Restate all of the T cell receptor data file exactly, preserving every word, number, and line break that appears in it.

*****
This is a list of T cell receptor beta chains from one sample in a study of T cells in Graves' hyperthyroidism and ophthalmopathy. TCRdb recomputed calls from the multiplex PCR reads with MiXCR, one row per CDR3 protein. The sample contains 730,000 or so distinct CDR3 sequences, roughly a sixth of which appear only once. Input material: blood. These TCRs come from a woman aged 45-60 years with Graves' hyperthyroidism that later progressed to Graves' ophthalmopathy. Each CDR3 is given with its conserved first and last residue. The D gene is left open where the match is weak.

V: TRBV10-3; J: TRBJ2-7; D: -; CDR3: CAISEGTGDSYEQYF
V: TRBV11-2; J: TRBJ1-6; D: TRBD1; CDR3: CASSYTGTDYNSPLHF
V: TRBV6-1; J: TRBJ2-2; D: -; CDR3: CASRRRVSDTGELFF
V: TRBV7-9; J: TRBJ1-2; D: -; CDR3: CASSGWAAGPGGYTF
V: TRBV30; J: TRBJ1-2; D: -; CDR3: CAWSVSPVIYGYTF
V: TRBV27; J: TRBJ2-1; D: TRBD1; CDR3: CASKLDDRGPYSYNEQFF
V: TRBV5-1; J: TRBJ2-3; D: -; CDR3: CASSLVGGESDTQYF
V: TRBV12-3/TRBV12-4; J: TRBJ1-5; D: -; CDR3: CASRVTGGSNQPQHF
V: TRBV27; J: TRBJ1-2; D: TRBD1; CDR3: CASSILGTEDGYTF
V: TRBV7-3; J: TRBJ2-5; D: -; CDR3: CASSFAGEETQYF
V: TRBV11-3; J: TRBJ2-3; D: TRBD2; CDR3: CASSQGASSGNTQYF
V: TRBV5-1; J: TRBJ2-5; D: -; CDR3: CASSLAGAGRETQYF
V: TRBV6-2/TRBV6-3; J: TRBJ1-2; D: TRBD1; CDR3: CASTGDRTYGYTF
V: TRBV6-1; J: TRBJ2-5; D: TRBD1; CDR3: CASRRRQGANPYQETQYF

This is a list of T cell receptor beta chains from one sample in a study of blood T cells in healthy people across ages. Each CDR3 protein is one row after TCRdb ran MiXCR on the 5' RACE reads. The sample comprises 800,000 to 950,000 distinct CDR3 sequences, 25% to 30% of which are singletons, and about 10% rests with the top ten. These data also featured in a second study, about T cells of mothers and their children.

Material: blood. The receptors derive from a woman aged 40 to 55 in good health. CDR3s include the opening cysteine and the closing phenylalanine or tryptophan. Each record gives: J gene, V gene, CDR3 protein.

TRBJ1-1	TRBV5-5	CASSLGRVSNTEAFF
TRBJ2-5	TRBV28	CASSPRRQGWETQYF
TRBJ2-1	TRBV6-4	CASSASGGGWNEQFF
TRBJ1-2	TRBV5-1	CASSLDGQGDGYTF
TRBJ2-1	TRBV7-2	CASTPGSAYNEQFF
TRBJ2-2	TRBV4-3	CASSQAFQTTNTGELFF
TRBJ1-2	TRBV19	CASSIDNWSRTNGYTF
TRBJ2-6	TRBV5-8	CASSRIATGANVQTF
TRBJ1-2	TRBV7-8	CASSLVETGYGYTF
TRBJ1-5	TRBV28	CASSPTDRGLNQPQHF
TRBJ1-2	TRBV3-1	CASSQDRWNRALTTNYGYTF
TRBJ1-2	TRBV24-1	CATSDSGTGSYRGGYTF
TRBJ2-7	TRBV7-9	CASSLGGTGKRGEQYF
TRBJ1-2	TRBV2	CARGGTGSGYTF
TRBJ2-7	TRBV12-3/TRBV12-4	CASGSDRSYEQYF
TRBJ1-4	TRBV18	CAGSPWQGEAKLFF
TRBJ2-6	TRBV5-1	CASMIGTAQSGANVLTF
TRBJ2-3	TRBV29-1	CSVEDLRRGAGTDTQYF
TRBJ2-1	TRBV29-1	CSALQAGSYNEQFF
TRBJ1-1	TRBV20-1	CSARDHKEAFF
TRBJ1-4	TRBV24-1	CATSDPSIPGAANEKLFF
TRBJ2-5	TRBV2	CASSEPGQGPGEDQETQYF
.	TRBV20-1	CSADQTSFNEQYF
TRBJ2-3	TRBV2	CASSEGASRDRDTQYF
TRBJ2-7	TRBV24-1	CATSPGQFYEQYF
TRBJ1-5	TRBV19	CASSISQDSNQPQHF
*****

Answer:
This is a list of T cell receptor beta chains from one sample in a study of T cells in Graves' hyperthyroidism and ophthalmopathy. TCRdb recomputed calls from the multiplex PCR reads with MiXCR, one row per CDR3 protein. The sample contains 730,000 or so distinct CDR3 sequences, roughly a sixth of which appear only once. Input material: blood. These TCRs come from a woman aged 45-60 years with Graves' hyperthyroidism that later progressed to Graves' ophthalmopathy. Each CDR3 is given with its conserved first and last residue. The D gene is left open where the match is weak.

V: TRBV10-3; J: TRBJ2-7; D: -; CDR3: CAISEGTGDSYEQYF
V: TRBV11-2; J: TRBJ1-6; D: TRBD1; CDR3: CASSYTGTDYNSPLHF
V: TRBV6-1; J: TRBJ2-2; D: -; CDR3: CASRRRVSDTGELFF
V: TRBV7-9; J: TRBJ1-2; D: -; CDR3: CASSGWAAGPGGYTF
V: TRBV30; J: TRBJ1-2; D: -; CDR3: CAWSVSPVIYGYTF
V: TRBV27; J: TRBJ2-1; D: TRBD1; CDR3: CASKLDDRGPYSYNEQFF
V: TRBV5-1; J: TRBJ2-3; D: -; CDR3: CASSLVGGESDTQYF
V: TRBV12-3/TRBV12-4; J: TRBJ1-5; D: -; CDR3: CASRVTGGSNQPQHF
V: TRBV27; J: TRBJ1-2; D: TRBD1; CDR3: CASSILGTEDGYTF
V: TRBV7-3; J: TRBJ2-5; D: -; CDR3: CASSFAGEETQYF
V: TRBV11-3; J: TRBJ2-3; D: TRBD2; CDR3: CASSQGASSGNTQYF
V: TRBV5-1; J: TRBJ2-5; D: -; CDR3: CASSLAGAGRETQYF
V: TRBV6-2/TRBV6-3; J: TRBJ1-2; D: TRBD1; CDR3: CASTGDRTYGYTF
V: TRBV6-1; J: TRBJ2-5; D: TRBD1; CDR3: CASRRRQGANPYQETQYF

This is a list of T cell receptor beta chains from one sample in a study of blood T cells in healthy people across ages. Each CDR3 protein is one row after TCRdb ran MiXCR on the 5' RACE reads. The sample comprises 800,000 to 950,000 distinct CDR3 sequences, 25% to 30% of which are singletons, and about 10% rests with the top ten. These data also featured in a second study, about T cells of mothers and their children.

Material: blood. The receptors derive from a woman aged 40 to 55 in good health. CDR3s include the opening cysteine and the closing phenylalanine or tryptophan. Each record gives: J gene, V gene, CDR3 protein.

TRBJ1-1	TRBV5-5	CASSLGRVSNTEAFF
TRBJ2-5	TRBV28	CASSPRRQGWETQYF
TRBJ2-1	TRBV6-4	CASSASGGGWNEQFF
TRBJ1-2	TRBV5-1	CASSLDGQGDGYTF
TRBJ2-1	TRBV7-2	CASTPGSAYNEQFF
TRBJ2-2	TRBV4-3	CASSQAFQTTNTGELFF
TRBJ1-2	TRBV19	CASSIDNWSRTNGYTF
TRBJ2-6	TRBV5-8	CASSRIATGANVQTF
TRBJ1-2	TRBV7-8	CASSLVETGYGYTF
TRBJ1-5	TRBV28	CASSPTDRGLNQPQHF
TRBJ1-2	TRBV3-1	CASSQDRWNRALTTNYGYTF
TRBJ1-2	TRBV24-1	CATSDSGTGSYRGGYTF
TRBJ2-7	TRBV7-9	CASSLGGTGKRGEQYF
TRBJ1-2	TRBV2	CARGGTGSGYTF
TRBJ2-7	TRBV12-3/TRBV12-4	CASGSDRSYEQYF
TRBJ1-4	TRBV18	CAGSPWQGEAKLFF
TRBJ2-6	TRBV5-1	CASMIGTAQSGANVLTF
TRBJ2-3	TRBV29-1	CSVEDLRRGAGTDTQYF
TRBJ2-1	TRBV29-1	CSALQAGSYNEQFF
TRBJ1-1	TRBV20-1	CSARDHKEAFF
TRBJ1-4	TRBV24-1	CATSDPSIPGAANEKLFF
TRBJ2-5	TRBV2	CASSEPGQGPGEDQETQYF
.	TRBV20-1	CSADQTSFNEQYF
TRBJ2-3	TRBV2	CASSEGASRDRDTQYF
TRBJ2-7	TRBV24-1	CATSPGQFYEQYF
TRBJ1-5	TRBV19	CASSISQDSNQPQHF